Manufacturing industry is experiencing several fundamental changes. From industrial sector perspectives, in many industries such as home electronics appliance, computer, telecommunication, semiconductor, and even bio-technology, the traditional vertical-integrated company based business model has been dramatically replaced by collaborations between many fragmented but complementary and specialized value stars and value constellations. From geographic perspectives, more and more activities of value creation in manufacturing are reallocated in developing nations, especially in the Far East region where is emerging as a new factory of the world. From business dynamics perspectives, it is interesting to observe that, when some companies are seeking subcontracting or even hollowing-out by positioning themselves to engage with variously final customers directly, at the same time, others are accumulating up the outsourced tasks and sharply focusing on few core capable skills to provide operational service in a very professional way. It is more exciting to understand not only the interactions between original equipment manufacturers (OEMs) and electronics manufacturing service (EMS) providers but also their evolutionary adaptations and even place exchanges. In general, globalization between nations and collaboration between firms are deeply challenging the existing business models and classical concepts such as manufacturing, service, supply chain, and even firm or enterprise.
This special issue of the International Journal of Business aims to address the critical issues involved in global manufacturing network by using electronics industry as a reference model. Conceptual models and quantitative analysis methodologies are proposed to deal with wide range of challenges of global manufacturing and supply chain via validation with empirical research and observation in real setting. Within the broad themes, this special issue addresses the following specific topics:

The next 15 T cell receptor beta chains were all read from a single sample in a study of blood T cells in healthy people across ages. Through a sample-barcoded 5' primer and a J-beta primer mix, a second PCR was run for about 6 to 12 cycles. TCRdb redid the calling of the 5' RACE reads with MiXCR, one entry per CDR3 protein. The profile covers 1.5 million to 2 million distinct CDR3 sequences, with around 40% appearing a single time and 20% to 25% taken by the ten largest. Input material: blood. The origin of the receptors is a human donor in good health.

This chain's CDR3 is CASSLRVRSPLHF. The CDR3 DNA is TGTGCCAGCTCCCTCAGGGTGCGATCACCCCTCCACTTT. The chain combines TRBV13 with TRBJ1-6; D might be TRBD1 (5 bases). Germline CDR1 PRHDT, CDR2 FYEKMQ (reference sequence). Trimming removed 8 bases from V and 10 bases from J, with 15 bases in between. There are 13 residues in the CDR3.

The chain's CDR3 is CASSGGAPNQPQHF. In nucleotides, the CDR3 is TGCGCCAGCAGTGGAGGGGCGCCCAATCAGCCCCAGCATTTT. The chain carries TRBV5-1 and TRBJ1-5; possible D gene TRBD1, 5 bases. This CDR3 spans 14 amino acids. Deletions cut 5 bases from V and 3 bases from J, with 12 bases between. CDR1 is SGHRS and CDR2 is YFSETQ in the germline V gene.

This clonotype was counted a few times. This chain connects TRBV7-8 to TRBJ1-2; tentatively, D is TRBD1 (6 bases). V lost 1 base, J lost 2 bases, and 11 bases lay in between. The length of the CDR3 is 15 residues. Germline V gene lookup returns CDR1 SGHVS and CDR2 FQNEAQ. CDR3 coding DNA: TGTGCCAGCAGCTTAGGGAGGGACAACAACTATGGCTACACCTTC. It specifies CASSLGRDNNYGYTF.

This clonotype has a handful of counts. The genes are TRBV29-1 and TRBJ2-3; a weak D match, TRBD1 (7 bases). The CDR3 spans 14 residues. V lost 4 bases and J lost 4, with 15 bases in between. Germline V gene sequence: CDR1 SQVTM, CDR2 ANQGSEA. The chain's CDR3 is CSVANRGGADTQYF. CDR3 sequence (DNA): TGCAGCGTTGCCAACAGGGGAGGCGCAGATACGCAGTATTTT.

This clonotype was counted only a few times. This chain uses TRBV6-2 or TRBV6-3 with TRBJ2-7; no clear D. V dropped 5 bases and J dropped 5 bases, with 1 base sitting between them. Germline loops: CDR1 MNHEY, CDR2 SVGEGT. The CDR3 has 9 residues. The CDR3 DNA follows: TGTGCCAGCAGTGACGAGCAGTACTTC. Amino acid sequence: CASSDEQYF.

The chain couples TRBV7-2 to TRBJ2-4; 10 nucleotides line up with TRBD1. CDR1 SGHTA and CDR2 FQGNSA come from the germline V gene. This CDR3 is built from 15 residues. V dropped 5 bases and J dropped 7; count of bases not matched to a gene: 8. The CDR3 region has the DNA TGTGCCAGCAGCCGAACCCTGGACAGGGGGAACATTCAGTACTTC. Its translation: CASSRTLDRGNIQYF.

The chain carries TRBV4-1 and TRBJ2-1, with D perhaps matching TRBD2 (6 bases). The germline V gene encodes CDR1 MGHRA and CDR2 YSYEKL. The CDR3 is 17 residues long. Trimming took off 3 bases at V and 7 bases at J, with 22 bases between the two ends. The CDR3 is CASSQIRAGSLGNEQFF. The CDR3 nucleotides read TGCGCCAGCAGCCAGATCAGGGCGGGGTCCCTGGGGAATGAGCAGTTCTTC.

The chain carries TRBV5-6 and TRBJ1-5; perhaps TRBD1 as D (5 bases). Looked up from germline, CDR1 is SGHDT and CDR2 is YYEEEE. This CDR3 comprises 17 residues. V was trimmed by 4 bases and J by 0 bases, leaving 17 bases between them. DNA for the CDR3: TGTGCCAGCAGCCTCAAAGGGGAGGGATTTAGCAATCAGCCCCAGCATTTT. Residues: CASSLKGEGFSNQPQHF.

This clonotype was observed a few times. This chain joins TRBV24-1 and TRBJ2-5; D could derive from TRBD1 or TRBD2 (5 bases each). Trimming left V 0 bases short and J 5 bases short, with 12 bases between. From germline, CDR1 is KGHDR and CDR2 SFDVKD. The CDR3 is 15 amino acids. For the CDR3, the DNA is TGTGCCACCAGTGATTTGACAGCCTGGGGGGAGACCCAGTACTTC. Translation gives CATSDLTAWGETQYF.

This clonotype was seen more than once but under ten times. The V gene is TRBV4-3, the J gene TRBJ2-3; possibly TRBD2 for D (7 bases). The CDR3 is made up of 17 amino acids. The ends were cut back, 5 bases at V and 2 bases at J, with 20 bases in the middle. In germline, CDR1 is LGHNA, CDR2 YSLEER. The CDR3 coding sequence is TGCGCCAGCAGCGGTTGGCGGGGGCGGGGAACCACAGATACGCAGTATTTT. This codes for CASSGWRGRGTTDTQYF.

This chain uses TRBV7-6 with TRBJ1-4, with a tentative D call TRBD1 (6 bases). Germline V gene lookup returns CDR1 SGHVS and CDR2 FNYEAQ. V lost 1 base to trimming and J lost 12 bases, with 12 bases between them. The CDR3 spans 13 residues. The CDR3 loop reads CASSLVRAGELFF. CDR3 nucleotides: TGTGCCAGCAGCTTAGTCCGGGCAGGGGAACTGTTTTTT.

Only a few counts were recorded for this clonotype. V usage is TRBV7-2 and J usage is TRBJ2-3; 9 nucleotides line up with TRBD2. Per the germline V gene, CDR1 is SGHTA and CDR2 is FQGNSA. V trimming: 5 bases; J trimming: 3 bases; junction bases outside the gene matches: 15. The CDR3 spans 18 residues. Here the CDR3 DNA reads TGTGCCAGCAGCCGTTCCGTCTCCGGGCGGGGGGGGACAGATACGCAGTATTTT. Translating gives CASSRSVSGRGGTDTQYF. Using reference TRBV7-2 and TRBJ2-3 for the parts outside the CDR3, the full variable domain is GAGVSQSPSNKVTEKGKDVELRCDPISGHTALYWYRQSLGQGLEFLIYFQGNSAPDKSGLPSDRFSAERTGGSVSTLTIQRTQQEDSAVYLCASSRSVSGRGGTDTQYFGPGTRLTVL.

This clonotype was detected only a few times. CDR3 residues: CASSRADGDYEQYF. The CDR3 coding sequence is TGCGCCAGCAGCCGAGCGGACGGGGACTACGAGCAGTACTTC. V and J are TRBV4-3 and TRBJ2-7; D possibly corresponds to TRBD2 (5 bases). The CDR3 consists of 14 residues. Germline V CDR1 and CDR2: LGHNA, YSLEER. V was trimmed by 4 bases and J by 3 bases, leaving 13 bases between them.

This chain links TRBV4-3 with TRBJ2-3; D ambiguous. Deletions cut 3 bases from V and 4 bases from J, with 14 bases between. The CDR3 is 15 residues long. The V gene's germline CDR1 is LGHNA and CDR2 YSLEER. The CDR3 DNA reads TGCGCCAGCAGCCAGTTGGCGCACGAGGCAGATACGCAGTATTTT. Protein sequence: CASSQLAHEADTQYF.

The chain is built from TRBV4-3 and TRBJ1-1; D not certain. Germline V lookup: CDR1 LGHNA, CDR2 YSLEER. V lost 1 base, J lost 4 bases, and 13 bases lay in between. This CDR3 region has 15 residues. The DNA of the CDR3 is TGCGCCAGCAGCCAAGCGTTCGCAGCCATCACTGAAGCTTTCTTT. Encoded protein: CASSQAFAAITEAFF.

* a transformation process from an technology imitator towards a leading innovator,
* performance evaluation of research and development,
* synchronization of global manufacturing and supply chain,
* a new statistical process control methodology for LED industry, and
* evaluation of government's semiconductor industry development strategy.
This special issue not only covers the different levels of management and decision issues in the global manufacturing network and supply chain but also provides more up-dated management experiences and background from the Far East region where is becoming a more and more important region powering the world economy. The articles provide fresh insights and experiences from the newly developed and developing nations including China, Taiwan, Singapore, and South Korea.
From the papers' research and discussions, several key issues and academic agenda have been also arisen.
Firstly, global manufacturing network and supply chain is a very complex system. This special issue just explored a very limited part of it. …